Getting kids to eat a good diet remains a challenge for most parents, if not all. Instead, junk foods are preferred. Consequences are unhealthy.
As per medical science, the growth and development of the human body depends largely on the kind of food intake. It is a common finding that most modern diseases are related to food habits and lifestyle.
In the contemporary world, childhood obesity is a serious, widespread problem that has implications for society. There are more empty calories and not enough physical activity to burn them off. As per some experts, there are various microbial species in stomach that help the body cells to battle against obesity, diabetes, provocative gut conditions, coronary illness, and so on. Junk foods are said to impact them badly.
Development of obesity is multi-factorial and eating of junk food and processed food is one of them, the government quoting experts informed the Parliament earlier this year. Childhood obesity is a risk factor of developing heart diseases and diabetes in later life, the government said also quoting a recent systematic review of studies on childhood obesity from India. The study, the government said, showed that the pooled data after 2010 estimated a combined prevalence of 19.3% of childhood overweight and obesity which was a significant increase from the earlier prevalence of 16.3% reported in 2001-2005.
As per Indian Council of Medical Research’s India State Level Disease Burden Initiative study paper published in “Lancet Global Health”, there has been an increase in the number of people suffering with diabetes from 26.0 million in 1990 to 65.0 million in 2016 in India with an increase in the crude prevalence by 39·4% in adults aged 20 years or older with an increase in every state from 1990 to 2016, contributing about 3·1% of the total deaths, according to the government.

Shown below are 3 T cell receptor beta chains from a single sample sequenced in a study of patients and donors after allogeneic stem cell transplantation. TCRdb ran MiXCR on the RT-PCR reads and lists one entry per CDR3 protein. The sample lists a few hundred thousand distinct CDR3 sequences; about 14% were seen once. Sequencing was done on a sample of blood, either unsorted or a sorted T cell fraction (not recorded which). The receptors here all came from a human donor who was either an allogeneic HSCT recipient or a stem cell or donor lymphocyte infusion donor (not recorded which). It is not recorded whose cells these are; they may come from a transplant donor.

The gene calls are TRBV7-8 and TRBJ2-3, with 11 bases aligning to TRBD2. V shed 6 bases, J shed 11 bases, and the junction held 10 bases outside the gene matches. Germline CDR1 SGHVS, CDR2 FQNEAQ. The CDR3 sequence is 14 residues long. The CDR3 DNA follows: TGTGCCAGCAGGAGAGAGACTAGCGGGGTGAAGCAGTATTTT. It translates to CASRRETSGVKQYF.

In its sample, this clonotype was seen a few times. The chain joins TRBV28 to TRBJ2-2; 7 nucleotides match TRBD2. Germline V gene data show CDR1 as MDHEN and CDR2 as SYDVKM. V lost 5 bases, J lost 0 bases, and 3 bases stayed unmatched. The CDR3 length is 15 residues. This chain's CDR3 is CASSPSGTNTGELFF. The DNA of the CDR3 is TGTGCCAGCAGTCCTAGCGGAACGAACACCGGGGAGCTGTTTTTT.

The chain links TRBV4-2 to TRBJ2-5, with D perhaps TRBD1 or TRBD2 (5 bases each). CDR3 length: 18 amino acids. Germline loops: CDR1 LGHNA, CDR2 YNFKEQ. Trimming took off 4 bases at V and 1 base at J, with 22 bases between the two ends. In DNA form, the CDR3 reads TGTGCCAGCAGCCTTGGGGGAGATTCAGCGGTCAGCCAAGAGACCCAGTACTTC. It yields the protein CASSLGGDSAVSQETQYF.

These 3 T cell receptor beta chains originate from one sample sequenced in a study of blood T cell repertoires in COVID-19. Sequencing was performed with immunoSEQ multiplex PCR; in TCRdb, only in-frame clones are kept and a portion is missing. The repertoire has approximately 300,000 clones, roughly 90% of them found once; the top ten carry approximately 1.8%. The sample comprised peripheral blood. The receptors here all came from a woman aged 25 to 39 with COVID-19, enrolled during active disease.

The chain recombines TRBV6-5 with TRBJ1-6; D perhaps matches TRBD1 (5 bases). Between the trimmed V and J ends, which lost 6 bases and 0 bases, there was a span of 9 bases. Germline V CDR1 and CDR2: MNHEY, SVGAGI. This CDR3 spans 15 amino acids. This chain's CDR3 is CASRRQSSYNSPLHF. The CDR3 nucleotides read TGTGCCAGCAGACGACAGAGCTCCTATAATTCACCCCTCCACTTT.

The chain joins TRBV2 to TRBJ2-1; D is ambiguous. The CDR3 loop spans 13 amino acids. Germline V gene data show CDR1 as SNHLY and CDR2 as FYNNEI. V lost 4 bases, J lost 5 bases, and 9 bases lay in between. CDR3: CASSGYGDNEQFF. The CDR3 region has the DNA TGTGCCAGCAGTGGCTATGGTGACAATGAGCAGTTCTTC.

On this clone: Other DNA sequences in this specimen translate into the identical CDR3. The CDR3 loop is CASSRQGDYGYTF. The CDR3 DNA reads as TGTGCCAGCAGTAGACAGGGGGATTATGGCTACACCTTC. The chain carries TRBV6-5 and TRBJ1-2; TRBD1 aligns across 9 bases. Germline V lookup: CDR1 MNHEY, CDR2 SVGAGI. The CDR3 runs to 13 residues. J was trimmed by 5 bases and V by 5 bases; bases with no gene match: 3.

The most important risk factor for diabetes was overweight, with about 36·0% of the diabetes disability-adjusted life-years (DALYs) could be attributed to. For every 100 overweight adults aged 20 years or older, there were 38 adults with diabetes, compared with the global average of 19 adults in 2016. The other risk factors for diabetes are low physical activity and increase in unhealthy diet (dietary risk).
If timely measures are taken, it can save the young generation from future complications of health.
The onus of inculcating healthy eating habits starts at home. The parents should ensure steps to reduce the intake of unhealthy food along with increased physical activity, which is increasingly being neglected for various reasons and aggravated with closure of schools due to covid-19 pandemic.